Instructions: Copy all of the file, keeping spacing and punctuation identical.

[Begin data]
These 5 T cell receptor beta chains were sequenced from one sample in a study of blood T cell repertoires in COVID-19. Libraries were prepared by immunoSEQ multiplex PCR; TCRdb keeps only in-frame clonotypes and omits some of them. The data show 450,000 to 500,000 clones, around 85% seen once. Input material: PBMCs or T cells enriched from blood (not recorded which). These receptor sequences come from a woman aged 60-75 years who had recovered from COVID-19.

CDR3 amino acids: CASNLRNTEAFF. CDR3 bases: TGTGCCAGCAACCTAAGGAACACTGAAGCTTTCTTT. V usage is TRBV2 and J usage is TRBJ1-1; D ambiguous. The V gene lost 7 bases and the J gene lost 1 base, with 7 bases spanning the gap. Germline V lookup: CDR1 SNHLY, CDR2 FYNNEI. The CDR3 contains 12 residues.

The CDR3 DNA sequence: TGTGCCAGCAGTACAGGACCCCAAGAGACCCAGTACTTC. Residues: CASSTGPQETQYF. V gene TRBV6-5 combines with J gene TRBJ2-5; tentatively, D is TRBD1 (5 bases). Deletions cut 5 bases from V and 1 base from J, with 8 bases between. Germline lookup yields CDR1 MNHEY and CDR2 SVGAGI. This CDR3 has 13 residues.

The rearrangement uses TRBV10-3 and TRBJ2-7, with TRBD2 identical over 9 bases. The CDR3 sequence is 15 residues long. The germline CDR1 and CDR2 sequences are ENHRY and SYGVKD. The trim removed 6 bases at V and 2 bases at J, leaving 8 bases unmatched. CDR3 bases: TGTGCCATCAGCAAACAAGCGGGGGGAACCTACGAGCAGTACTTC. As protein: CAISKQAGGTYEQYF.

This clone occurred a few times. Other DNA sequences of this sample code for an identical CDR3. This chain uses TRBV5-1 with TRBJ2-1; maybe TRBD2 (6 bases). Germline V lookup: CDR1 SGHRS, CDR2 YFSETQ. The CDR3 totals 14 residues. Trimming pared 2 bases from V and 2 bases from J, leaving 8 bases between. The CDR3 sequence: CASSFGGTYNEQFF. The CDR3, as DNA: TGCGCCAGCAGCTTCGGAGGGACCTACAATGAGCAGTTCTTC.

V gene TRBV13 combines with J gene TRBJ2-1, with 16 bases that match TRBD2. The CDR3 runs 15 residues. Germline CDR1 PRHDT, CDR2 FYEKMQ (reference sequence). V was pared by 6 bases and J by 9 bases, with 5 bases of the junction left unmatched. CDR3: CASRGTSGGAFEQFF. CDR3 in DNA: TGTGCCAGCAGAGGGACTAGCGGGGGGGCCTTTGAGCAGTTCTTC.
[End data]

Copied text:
These 5 T cell receptor beta chains were sequenced from one sample in a study of blood T cell repertoires in COVID-19. Libraries were prepared by immunoSEQ multiplex PCR; TCRdb keeps only in-frame clonotypes and omits some of them. The data show 450,000 to 500,000 clones, around 85% seen once. Input material: PBMCs or T cells enriched from blood (not recorded which). These receptor sequences come from a woman aged 60-75 years who had recovered from COVID-19.

CDR3 amino acids: CASNLRNTEAFF. CDR3 bases: TGTGCCAGCAACCTAAGGAACACTGAAGCTTTCTTT. V usage is TRBV2 and J usage is TRBJ1-1; D ambiguous. The V gene lost 7 bases and the J gene lost 1 base, with 7 bases spanning the gap. Germline V lookup: CDR1 SNHLY, CDR2 FYNNEI. The CDR3 contains 12 residues.

The CDR3 DNA sequence: TGTGCCAGCAGTACAGGACCCCAAGAGACCCAGTACTTC. Residues: CASSTGPQETQYF. V gene TRBV6-5 combines with J gene TRBJ2-5; tentatively, D is TRBD1 (5 bases). Deletions cut 5 bases from V and 1 base from J, with 8 bases between. Germline lookup yields CDR1 MNHEY and CDR2 SVGAGI. This CDR3 has 13 residues.

The rearrangement uses TRBV10-3 and TRBJ2-7, with TRBD2 identical over 9 bases. The CDR3 sequence is 15 residues long. The germline CDR1 and CDR2 sequences are ENHRY and SYGVKD. The trim removed 6 bases at V and 2 bases at J, leaving 8 bases unmatched. CDR3 bases: TGTGCCATCAGCAAACAAGCGGGGGGAACCTACGAGCAGTACTTC. As protein: CAISKQAGGTYEQYF.

This clone occurred a few times. Other DNA sequences of this sample code for an identical CDR3. This chain uses TRBV5-1 with TRBJ2-1; maybe TRBD2 (6 bases). Germline V lookup: CDR1 SGHRS, CDR2 YFSETQ. The CDR3 totals 14 residues. Trimming pared 2 bases from V and 2 bases from J, leaving 8 bases between. The CDR3 sequence: CASSFGGTYNEQFF. The CDR3, as DNA: TGCGCCAGCAGCTTCGGAGGGACCTACAATGAGCAGTTCTTC.

V gene TRBV13 combines with J gene TRBJ2-1, with 16 bases that match TRBD2. The CDR3 runs 15 residues. Germline CDR1 PRHDT, CDR2 FYEKMQ (reference sequence). V was pared by 6 bases and J by 9 bases, with 5 bases of the junction left unmatched. CDR3: CASRGTSGGAFEQFF. CDR3 in DNA: TGTGCCAGCAGAGGGACTAGCGGGGGGGCCTTTGAGCAGTTCTTC.